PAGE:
WEST CHESTER, Ohio — Gurpreet Singh was back in court Wednesday for what appears to be the last hearing before the start of his death penalty trial for allegedly shooting four family members to death in 2019 in a West Chester Township.
Singh, 40, is charged with four counts of aggravated murder for the April 28, 2019, homicides. With specifications of using a firearm and killing two or more persons, Singh faces the death penalty if convicted.
Singh is accused of killing his wife, Shalinderjit Kaur, 39; his in-laws, Hakikat Singh Pannag, 59, and Parmjit Kaur, 62; and his aunt by marriage, Amarjit Kaur, 58, at their residence on Wyndtree Drive.
After the legal process slowed down due to COVID-19 pandemic safety issues and legal maneuvering, it appears Singh will finally get his day in court when his trial begins on Oct. 3. His attorneys maintain Singh is innocent.
The family members were all shot and dead when West Chester Police arrived at the Wyndtree Drive after Singh called 911.
Singh was outside in the stairwell covered in blood crying that his family bleeding. He was questioned for hours by police, but released.
He was indicted in August 2019 and arrested in Connecticut.
The father of three young children who was a self-employed truck driver running his own company before his arrest, Singh is being held without bond in the Butler County Jail. He is a native of India but has been a United States citizen since 2009.
During Tuesday’s hearing, the defense also asked for approval of $6,000 to bring Singh’s parents and religious Guru from India to Ohio for the mitigation phase of the trial that happens if Singh is convicted.
In the request, the defense pointed out Singh, who they say is now indigent, is not a native of the United States, needs the witnesses who know him best and will able to “attest to his life, culture and upbringing.”
The prosecution expressed concern that there may be difficulties getting visas for the family members and other requirements, such as COVID-19 vaccination status, that could slow down the travel process. The prosecution suggested testimony via video might an option.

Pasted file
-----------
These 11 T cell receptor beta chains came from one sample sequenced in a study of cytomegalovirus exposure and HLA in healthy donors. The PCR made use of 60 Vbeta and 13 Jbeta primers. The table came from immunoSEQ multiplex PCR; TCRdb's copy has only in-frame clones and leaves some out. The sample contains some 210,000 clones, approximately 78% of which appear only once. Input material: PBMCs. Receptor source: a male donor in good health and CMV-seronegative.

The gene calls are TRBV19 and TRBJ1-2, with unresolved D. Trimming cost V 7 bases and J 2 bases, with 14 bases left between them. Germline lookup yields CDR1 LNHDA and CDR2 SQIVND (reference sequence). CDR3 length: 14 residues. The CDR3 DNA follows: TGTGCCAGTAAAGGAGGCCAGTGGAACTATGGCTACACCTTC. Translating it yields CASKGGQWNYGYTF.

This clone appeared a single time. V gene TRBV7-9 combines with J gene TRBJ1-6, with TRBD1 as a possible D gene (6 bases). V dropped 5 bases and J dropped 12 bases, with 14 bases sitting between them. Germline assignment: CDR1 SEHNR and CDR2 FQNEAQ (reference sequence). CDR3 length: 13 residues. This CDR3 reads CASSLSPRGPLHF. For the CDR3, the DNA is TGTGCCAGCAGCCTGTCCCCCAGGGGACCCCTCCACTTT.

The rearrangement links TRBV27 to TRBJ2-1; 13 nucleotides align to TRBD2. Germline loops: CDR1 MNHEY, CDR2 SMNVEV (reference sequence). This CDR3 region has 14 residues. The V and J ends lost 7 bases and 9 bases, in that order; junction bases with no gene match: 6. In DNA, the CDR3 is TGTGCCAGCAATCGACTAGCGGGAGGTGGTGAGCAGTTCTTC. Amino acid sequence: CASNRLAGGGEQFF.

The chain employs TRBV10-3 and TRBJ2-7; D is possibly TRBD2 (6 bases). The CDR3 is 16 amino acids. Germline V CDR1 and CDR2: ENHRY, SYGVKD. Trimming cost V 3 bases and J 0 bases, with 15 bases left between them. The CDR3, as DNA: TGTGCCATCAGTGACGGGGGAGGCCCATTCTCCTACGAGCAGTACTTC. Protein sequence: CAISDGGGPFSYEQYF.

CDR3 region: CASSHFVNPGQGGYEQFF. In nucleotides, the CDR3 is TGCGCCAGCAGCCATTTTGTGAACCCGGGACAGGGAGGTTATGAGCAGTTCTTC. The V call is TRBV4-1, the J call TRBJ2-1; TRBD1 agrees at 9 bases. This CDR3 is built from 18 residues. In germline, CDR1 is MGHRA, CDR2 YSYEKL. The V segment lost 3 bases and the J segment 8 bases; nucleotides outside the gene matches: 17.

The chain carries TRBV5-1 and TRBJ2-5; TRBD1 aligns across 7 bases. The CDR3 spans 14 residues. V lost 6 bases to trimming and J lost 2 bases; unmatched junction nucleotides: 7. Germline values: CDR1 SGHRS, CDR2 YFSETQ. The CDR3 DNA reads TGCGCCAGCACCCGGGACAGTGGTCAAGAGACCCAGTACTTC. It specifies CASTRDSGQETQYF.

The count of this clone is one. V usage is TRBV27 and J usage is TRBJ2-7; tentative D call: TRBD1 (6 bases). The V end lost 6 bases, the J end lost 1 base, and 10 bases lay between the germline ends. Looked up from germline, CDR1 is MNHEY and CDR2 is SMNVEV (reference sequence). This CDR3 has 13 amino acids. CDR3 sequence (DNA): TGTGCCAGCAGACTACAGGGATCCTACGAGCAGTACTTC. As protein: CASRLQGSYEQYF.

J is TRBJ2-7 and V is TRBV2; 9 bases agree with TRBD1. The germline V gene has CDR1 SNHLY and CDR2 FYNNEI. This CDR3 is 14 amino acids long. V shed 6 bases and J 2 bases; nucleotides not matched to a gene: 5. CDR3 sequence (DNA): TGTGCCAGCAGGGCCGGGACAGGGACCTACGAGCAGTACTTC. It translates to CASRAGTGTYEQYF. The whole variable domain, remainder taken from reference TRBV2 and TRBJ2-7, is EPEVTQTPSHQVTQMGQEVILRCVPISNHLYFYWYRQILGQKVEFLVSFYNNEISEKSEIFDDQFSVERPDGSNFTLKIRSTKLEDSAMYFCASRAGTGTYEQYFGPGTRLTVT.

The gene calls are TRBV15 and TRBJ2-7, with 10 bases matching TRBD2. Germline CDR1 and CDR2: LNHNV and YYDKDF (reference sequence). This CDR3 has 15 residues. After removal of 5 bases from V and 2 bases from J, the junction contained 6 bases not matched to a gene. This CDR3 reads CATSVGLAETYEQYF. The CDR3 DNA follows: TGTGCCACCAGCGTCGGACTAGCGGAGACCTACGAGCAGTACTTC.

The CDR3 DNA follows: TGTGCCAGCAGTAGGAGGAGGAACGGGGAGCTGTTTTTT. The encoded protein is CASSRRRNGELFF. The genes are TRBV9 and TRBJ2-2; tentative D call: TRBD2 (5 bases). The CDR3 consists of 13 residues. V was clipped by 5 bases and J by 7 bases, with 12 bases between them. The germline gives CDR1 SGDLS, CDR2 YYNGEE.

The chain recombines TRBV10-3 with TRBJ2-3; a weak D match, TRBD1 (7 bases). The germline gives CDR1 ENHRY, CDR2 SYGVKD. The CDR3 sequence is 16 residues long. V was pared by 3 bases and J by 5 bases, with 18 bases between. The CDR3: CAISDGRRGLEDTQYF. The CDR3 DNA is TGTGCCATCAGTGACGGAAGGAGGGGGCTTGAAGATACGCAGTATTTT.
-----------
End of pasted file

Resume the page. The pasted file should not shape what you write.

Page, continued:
Howard, who before taking the bench, defended 25 death penalty cases, said as an attorney he would want mitigation witnesses to testify in person in the courtroom. But he made it clear the trial would not be continued for the witness logistics.
“If we get to the mitigation phase, if their visas aren’t ready and they aren’t here we are not continuing the case,” Howard said. If that happened other arrangements could be made for testimony via video, the judge said. He approved the travel expenses.
Butler County Common Pleas Judge Greg Howard has ordered 150 prospective jurors for the first day of selection and another 150 for the second day if necessary.
The trial will be on the fourth floor of the Butler County court wing in a newly completed super courtroom that will accommodate more observers and is equipped with updated technology for presentation to the jury. The trial is expected to last three weeks.
Subpoena issuing began last month and includes police officers, Ohio Bureau of Criminal Investigation agents, keepers of records from banks, United Airlines, cell phone companies, and local, Indiana and Kentucky residents.
Hotel rooms have been booked and security arranged if the jury should require sequestration. By law, in a death penalty case, the jury must be sequestered during deliberations. If the defendant is convicted they are also required to the sequestered while deliberating a penalty recommendation following the mitigation phase.
If the defendant is convicted, the jury will consider recommendation of one of five penalties, including death, life in prison without parole, 20 years to life, 25 years to life or 30 years to life. It is up to the judge to decide whether or not to follow the jury’s recommendation and ultimately impose the sentence.